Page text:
So it looks on the face of it as if the noble and learned Lord the Lord Chancellor was content with the compromise that had been reached, in which in substance the employed solicitor in the type of case to which I have drawn attention had to have a leader; he could not do it on his own. It was no doubt contemplated that in due course, with sufficient experience of being led, he would, like any other junior, develop into a leader himself.

That is to be compared with the observation of the noble and learned Lord, Lord Falconer, some years later, on 26th January 1999, when, referring to the restrictions, he said:

    "Those restrictions on employed barristers and solicitors are unjustified. They are the worst kind of restrictive practice--designed simply to protect the work and incomes of privately practising barristers, with no shred of benefit to the public".--[Official Report, 26/1/99; col. 997.]

I hate criticising any colleague who is not present in the House, but the noble and learned Lord has sought to go, when I assumed that he would be present. No doubt the noble and learned Lord the Lord Chancellor can seek to justify what was, in my respectful submission, a quite monstrous attack on the profession, a profession which has not sought to support what I am putting forward, which kept right out of the arena on this subject, because it knew from past experience that the matter would be treated as a trade union dispute between the two branches of the profession, which it is not. I say it is not, based upon the following further observations.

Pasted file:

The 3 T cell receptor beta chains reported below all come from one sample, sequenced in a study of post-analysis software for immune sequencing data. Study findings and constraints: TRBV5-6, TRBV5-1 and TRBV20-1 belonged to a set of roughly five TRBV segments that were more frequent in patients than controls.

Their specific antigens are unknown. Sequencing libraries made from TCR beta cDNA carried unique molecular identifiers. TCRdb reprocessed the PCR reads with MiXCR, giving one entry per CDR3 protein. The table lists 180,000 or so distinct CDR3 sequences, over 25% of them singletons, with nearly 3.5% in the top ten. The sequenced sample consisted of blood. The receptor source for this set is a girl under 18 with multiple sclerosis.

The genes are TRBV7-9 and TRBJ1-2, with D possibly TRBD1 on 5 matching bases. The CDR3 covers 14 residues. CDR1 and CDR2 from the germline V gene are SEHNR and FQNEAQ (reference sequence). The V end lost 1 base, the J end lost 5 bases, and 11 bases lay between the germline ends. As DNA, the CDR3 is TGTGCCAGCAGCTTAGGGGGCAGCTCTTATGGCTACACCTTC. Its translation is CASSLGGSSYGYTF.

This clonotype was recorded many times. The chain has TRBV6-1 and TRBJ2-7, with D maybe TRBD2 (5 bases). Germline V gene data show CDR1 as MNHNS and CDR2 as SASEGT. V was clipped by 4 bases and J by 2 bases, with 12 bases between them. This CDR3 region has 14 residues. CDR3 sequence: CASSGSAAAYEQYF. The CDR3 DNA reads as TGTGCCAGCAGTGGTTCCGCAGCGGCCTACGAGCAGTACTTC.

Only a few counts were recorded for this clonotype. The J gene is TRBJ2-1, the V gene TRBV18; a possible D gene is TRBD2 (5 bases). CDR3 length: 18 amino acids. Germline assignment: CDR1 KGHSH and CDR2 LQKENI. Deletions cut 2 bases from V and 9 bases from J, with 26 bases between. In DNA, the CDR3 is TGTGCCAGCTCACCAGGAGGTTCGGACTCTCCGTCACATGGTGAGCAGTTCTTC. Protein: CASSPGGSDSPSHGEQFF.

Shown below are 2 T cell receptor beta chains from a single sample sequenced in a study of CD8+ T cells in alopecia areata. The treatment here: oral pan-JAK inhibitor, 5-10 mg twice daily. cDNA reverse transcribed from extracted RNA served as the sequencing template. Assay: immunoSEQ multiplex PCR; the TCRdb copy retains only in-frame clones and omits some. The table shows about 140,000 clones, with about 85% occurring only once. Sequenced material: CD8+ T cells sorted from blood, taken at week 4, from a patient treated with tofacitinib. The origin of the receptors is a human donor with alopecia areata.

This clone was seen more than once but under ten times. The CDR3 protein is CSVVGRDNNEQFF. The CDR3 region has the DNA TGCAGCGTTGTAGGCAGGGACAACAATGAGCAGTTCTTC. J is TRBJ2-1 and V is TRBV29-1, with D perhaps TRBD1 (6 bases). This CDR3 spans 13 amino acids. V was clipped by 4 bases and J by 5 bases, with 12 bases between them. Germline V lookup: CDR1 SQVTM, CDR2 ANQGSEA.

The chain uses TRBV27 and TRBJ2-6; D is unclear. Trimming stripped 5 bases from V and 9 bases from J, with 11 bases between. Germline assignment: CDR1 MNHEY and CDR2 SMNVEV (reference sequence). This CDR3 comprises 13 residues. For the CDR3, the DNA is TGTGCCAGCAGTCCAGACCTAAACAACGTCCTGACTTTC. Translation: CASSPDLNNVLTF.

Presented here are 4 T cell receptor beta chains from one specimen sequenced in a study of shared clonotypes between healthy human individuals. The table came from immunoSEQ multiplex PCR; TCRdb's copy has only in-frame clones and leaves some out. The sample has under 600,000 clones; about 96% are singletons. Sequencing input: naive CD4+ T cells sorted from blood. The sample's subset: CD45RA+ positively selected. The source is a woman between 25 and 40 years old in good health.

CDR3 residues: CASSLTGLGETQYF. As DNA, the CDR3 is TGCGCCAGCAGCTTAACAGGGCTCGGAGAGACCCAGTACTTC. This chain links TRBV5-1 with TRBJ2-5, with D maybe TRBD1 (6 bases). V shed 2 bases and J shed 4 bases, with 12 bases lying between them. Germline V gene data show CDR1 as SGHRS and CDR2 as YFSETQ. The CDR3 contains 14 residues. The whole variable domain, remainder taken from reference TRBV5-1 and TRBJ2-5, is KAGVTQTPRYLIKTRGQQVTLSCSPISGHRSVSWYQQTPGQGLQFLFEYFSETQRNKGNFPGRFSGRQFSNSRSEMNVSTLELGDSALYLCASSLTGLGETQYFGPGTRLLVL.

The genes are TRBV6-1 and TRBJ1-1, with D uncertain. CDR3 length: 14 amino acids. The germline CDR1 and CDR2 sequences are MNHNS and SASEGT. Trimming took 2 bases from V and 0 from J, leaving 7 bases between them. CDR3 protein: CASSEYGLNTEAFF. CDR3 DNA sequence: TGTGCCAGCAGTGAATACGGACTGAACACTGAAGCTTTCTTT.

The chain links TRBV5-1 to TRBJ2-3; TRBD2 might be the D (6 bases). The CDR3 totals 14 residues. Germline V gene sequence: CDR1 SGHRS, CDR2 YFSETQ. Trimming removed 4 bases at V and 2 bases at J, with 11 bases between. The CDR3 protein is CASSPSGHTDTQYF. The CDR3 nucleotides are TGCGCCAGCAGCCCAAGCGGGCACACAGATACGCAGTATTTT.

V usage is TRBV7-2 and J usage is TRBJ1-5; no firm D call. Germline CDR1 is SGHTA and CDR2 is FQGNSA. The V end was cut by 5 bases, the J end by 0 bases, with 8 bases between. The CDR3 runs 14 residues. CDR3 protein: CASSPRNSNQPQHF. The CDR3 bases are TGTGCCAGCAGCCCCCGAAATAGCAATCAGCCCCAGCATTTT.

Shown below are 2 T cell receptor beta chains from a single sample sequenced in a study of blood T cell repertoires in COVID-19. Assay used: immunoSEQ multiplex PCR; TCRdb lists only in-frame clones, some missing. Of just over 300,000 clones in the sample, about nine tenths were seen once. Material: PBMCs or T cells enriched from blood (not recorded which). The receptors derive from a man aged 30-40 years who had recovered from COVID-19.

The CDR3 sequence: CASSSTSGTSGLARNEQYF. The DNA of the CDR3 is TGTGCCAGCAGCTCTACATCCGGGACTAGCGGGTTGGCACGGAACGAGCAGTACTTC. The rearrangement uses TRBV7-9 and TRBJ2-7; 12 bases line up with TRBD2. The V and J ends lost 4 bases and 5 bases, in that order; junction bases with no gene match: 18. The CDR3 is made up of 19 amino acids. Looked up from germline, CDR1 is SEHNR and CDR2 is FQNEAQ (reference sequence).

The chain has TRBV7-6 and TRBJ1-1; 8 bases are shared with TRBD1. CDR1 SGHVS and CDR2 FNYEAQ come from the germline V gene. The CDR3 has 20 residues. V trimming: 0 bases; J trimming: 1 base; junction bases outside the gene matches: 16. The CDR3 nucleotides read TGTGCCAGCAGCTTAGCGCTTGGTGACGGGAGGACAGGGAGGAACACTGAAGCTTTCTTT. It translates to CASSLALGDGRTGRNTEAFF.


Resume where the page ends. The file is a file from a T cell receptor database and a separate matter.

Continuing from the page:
My noble and learned friend Lord Steyn, a Lord of Appeal in Ordinary, wrote an article based on the 1998 Kalisher memorial lecture, delivered on 13th October 1998. It was published on 8th July 1999. The material parts read as follows:

    "But in my view the proposed granting of full rights of audience to lawyers working for the Crown Prosecution Service (CPS) would be a mistake. I make no criticism of the CPS or of the dedicated lawyers who work for the CPS. The point is an institutional one. On grounds of constitutionalism it would be a mistake to grant such rights to State employees; prosecution in the Crown Court by members of an independent bar places a brake on the executive. It